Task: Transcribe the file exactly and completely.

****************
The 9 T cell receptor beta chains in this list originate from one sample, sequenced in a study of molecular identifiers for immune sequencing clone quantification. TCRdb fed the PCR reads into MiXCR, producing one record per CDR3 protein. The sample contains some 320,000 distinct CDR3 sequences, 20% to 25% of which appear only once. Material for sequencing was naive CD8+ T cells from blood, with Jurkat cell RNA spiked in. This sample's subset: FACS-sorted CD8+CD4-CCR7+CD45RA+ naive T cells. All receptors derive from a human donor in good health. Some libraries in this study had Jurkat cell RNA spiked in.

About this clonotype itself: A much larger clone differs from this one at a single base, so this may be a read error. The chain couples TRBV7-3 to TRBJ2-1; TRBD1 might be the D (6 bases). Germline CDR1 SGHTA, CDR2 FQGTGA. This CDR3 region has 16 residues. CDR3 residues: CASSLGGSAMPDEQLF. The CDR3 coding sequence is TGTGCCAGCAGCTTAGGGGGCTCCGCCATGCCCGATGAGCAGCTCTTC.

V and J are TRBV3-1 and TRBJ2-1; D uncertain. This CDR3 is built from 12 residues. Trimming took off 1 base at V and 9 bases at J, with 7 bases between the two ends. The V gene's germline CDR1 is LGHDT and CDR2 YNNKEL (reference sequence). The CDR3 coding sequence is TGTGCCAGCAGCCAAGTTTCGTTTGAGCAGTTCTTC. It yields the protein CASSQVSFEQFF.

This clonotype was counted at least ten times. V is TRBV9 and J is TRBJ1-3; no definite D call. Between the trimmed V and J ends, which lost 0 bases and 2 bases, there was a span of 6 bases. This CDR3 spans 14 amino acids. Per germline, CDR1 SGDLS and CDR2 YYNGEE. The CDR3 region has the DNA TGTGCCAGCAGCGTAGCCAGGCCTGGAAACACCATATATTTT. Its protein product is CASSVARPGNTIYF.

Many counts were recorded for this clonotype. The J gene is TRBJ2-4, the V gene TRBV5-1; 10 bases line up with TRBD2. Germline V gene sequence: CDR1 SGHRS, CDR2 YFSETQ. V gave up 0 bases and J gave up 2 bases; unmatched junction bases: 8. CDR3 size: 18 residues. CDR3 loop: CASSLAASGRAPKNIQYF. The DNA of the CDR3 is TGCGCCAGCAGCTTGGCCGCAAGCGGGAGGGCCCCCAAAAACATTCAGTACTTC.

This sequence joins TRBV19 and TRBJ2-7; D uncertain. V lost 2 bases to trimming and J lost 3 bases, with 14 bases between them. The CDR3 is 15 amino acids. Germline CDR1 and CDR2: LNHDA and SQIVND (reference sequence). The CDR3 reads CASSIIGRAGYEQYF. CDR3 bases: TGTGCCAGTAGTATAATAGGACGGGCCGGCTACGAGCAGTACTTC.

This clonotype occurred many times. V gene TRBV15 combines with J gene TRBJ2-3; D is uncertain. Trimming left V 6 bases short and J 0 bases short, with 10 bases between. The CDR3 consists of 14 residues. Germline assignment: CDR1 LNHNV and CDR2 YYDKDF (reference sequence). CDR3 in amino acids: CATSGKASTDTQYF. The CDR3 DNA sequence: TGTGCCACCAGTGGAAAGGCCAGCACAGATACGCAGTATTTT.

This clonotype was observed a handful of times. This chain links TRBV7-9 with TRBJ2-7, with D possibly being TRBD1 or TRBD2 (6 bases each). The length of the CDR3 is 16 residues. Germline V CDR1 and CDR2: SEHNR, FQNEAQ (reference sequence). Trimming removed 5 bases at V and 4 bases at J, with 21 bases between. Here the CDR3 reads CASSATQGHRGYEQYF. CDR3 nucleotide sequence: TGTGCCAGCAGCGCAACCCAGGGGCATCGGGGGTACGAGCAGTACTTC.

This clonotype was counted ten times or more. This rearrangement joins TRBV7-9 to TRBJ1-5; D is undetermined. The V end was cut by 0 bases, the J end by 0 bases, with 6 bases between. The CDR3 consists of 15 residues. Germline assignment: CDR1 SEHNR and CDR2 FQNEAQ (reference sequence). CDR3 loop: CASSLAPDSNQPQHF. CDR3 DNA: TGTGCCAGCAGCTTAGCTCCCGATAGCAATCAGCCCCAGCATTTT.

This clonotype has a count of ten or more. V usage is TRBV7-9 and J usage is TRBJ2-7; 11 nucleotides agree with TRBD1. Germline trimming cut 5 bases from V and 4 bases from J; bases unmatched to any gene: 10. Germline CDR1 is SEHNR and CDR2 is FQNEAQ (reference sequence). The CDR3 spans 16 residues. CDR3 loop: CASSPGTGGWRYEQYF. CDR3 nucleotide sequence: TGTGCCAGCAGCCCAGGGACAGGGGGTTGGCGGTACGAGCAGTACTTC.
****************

The 9 T cell receptor beta chains in this list originate from one sample, sequenced in a study of molecular identifiers for immune sequencing clone quantification. TCRdb fed the PCR reads into MiXCR, producing one record per CDR3 protein. The sample contains some 320,000 distinct CDR3 sequences, 20% to 25% of which appear only once. Material for sequencing was naive CD8+ T cells from blood, with Jurkat cell RNA spiked in. This sample's subset: FACS-sorted CD8+CD4-CCR7+CD45RA+ naive T cells. All receptors derive from a human donor in good health. Some libraries in this study had Jurkat cell RNA spiked in.

About this clonotype itself: A much larger clone differs from this one at a single base, so this may be a read error. The chain couples TRBV7-3 to TRBJ2-1; TRBD1 might be the D (6 bases). Germline CDR1 SGHTA, CDR2 FQGTGA. This CDR3 region has 16 residues. CDR3 residues: CASSLGGSAMPDEQLF. The CDR3 coding sequence is TGTGCCAGCAGCTTAGGGGGCTCCGCCATGCCCGATGAGCAGCTCTTC.

V and J are TRBV3-1 and TRBJ2-1; D uncertain. This CDR3 is built from 12 residues. Trimming took off 1 base at V and 9 bases at J, with 7 bases between the two ends. The V gene's germline CDR1 is LGHDT and CDR2 YNNKEL (reference sequence). The CDR3 coding sequence is TGTGCCAGCAGCCAAGTTTCGTTTGAGCAGTTCTTC. It yields the protein CASSQVSFEQFF.

This clonotype was counted at least ten times. V is TRBV9 and J is TRBJ1-3; no definite D call. Between the trimmed V and J ends, which lost 0 bases and 2 bases, there was a span of 6 bases. This CDR3 spans 14 amino acids. Per germline, CDR1 SGDLS and CDR2 YYNGEE. The CDR3 region has the DNA TGTGCCAGCAGCGTAGCCAGGCCTGGAAACACCATATATTTT. Its protein product is CASSVARPGNTIYF.

Many counts were recorded for this clonotype. The J gene is TRBJ2-4, the V gene TRBV5-1; 10 bases line up with TRBD2. Germline V gene sequence: CDR1 SGHRS, CDR2 YFSETQ. V gave up 0 bases and J gave up 2 bases; unmatched junction bases: 8. CDR3 size: 18 residues. CDR3 loop: CASSLAASGRAPKNIQYF. The DNA of the CDR3 is TGCGCCAGCAGCTTGGCCGCAAGCGGGAGGGCCCCCAAAAACATTCAGTACTTC.

This sequence joins TRBV19 and TRBJ2-7; D uncertain. V lost 2 bases to trimming and J lost 3 bases, with 14 bases between them. The CDR3 is 15 amino acids. Germline CDR1 and CDR2: LNHDA and SQIVND (reference sequence). The CDR3 reads CASSIIGRAGYEQYF. CDR3 bases: TGTGCCAGTAGTATAATAGGACGGGCCGGCTACGAGCAGTACTTC.

This clonotype occurred many times. V gene TRBV15 combines with J gene TRBJ2-3; D is uncertain. Trimming left V 6 bases short and J 0 bases short, with 10 bases between. The CDR3 consists of 14 residues. Germline assignment: CDR1 LNHNV and CDR2 YYDKDF (reference sequence). CDR3 in amino acids: CATSGKASTDTQYF. The CDR3 DNA sequence: TGTGCCACCAGTGGAAAGGCCAGCACAGATACGCAGTATTTT.

This clonotype was observed a handful of times. This chain links TRBV7-9 with TRBJ2-7, with D possibly being TRBD1 or TRBD2 (6 bases each). The length of the CDR3 is 16 residues. Germline V CDR1 and CDR2: SEHNR, FQNEAQ (reference sequence). Trimming removed 5 bases at V and 4 bases at J, with 21 bases between. Here the CDR3 reads CASSATQGHRGYEQYF. CDR3 nucleotide sequence: TGTGCCAGCAGCGCAACCCAGGGGCATCGGGGGTACGAGCAGTACTTC.

This clonotype was counted ten times or more. This rearrangement joins TRBV7-9 to TRBJ1-5; D is undetermined. The V end was cut by 0 bases, the J end by 0 bases, with 6 bases between. The CDR3 consists of 15 residues. Germline assignment: CDR1 SEHNR and CDR2 FQNEAQ (reference sequence). CDR3 loop: CASSLAPDSNQPQHF. CDR3 DNA: TGTGCCAGCAGCTTAGCTCCCGATAGCAATCAGCCCCAGCATTTT.

This clonotype has a count of ten or more. V usage is TRBV7-9 and J usage is TRBJ2-7; 11 nucleotides agree with TRBD1. Germline trimming cut 5 bases from V and 4 bases from J; bases unmatched to any gene: 10. Germline CDR1 is SEHNR and CDR2 is FQNEAQ (reference sequence). The CDR3 spans 16 residues. CDR3 loop: CASSPGTGGWRYEQYF. CDR3 nucleotide sequence: TGTGCCAGCAGCCCAGGGACAGGGGGTTGGCGGTACGAGCAGTACTTC.